Washington: India has pledged to cut the intensity of its carbon emissions by 33-35 per cent and boost the renewable energy capacity to 40 per cent by 2030 in the target submitted to the United Nations Framework Convention (UNFCCC) on Climate Change for a global climate pact.
In its Intended Nationally Determined Contribution (INDC) submitted to the UNFCCC late yesterday, India announced that it aims at achieving around 40 per cent cumulative electric power installed capacity from non-fossil fuel-based energy resources by 2030.
In the 38-page document, India said it “intends to reduce the emissions intensity of its GDP by 33 to 35 per cent by 2030 from 2005 level. This commitment is further echoed in India’s actions in climate change adaptation with setting up its own National Adaptation Fund.”
India said its INDC is fair and ambitious considering that it is attempting to work towards low carbon emission pathway while endeavouring to meet all the developmental challenges.
It said its long-term plan to curb greenhouse gas emissions builds on its Copenhagen pledge of a 20-25 per cent intensity reduction by 2020.
Asserting that its development plans will continue to lay a balanced emphasis on economic development and environment, India said the current policy framework also includes a favourable environment for a rapid increase in renewable energy, moving towards low carbon sustainable development pathway and adapting to the impacts of climate change.
India said its submission represented highest possible efforts as evident from multiple initiatives undertaken by the government and added that it reserves the right to make additional submissions on INDC as and when required.
The country would need, as per preliminary estimates, around USD 206 billion between 2015 and 2030 for implementing adaptation actions in agriculture, forestry, fisheries infrastructure, water resources and ecosystems.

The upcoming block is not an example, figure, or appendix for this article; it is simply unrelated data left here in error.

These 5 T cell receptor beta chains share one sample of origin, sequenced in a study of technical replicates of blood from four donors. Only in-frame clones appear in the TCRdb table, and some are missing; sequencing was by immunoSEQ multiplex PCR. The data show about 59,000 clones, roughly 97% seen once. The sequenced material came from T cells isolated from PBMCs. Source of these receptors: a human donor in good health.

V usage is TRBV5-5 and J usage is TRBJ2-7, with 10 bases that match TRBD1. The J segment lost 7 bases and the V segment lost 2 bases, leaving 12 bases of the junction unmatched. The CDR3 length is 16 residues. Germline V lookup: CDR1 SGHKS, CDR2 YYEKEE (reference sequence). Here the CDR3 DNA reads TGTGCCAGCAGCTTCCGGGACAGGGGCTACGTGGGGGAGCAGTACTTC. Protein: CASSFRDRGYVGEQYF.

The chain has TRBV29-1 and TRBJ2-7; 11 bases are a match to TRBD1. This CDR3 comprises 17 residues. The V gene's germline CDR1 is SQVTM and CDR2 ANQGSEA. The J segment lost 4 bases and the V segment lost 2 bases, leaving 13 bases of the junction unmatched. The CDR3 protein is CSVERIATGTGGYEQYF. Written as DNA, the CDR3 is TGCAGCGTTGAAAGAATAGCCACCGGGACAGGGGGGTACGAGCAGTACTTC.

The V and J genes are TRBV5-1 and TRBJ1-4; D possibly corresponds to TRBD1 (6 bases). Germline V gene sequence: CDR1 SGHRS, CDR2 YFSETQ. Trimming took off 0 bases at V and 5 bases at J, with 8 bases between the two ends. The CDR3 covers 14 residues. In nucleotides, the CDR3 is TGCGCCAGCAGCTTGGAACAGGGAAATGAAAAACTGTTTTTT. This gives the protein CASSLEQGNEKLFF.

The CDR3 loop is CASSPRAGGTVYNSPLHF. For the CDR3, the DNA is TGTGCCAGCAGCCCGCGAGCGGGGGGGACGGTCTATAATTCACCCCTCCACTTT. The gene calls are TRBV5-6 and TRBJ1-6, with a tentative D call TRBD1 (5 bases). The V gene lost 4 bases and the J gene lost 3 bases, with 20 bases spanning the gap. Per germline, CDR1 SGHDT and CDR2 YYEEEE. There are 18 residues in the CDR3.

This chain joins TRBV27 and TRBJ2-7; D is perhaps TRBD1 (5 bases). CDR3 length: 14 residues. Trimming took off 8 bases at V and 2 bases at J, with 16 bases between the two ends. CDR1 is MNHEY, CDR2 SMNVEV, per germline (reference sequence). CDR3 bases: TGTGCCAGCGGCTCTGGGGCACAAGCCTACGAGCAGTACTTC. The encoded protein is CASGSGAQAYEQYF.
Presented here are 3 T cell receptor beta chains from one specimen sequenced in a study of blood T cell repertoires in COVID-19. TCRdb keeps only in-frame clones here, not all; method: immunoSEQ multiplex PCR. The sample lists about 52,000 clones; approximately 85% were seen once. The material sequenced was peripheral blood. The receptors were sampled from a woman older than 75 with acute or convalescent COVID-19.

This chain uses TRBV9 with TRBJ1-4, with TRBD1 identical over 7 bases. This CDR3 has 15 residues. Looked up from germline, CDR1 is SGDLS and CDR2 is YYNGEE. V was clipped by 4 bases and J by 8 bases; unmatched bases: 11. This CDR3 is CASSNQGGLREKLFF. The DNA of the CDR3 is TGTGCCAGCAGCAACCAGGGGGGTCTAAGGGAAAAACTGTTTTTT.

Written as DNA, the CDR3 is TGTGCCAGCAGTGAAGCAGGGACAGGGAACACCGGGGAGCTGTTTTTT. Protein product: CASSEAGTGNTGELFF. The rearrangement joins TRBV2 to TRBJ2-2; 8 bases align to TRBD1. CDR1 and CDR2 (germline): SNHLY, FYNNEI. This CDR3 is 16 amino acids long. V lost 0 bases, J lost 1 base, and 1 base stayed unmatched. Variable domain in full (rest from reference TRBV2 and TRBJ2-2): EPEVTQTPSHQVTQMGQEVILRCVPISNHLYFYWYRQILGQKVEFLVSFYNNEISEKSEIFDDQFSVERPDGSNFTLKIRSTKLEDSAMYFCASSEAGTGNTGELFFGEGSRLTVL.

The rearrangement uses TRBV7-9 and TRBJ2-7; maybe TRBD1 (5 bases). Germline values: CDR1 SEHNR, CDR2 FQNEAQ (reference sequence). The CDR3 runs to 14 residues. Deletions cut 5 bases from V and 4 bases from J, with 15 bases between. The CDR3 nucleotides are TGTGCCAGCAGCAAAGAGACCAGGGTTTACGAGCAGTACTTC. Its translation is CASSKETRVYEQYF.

Noting that mitigation requirements are even more enormous for the country, India referred to an estimate given by NITI Aayog saying that the mitigation activities for moderate low carbon development would cost around USD 834 billion till 2030.
All nations were due to come out with emission targets ahead of a climate change conference in Paris in December, where they are supposed to adopt a landmark deal to fight climate change.
Environment Minister Prakash Javadekar is scheduled to announce the action plan today, coinciding with the birth anniversary of Mahatma Gandhi.
Environmental groups welcomed India’s pledge. US-based major think-tank Natural Resources Defense Council (NRDC) described it as a strong commitment to climate change.
“India’s strong climate plan offers a comprehensive approach to curb the worst impacts of climate change. Its commitment to renewable energy will pave the way to sustainable economic growth that creates jobs, protects natural resources, and provides cleaner air and water for Indian citizens,” said NRDC president Rhea Suh said.
“India now has positioned itself as a global leader in clean energy, and is poised to play an active and influential role in the international climate negotiations this December,” Suh said.
Anjali Jaiswal, Director of the India Initiative for the Natural Resources Defense Council, said India’s ambitious climate target makes clean energy the centrepiece for major economic growth.
“Government leaders are taking strong action to align domestic policy with broader climate targets, as seen through the recent dramatic increase in India’s solar energy goals—to reach a solar capacity of 100 GW by 2022.
“Robust financing is also critical to acquire clean technologies and accelerate solar, wind and energy efficiency markets to curb India’s greenhouse gas emissions and fight global warming,” she said.
Jaiswal said the Indian government is also extending efforts beyond mitigation to climate adaptation and resilience. “These significant actions will protect communities from the gravest dangers of climate change,” she said.
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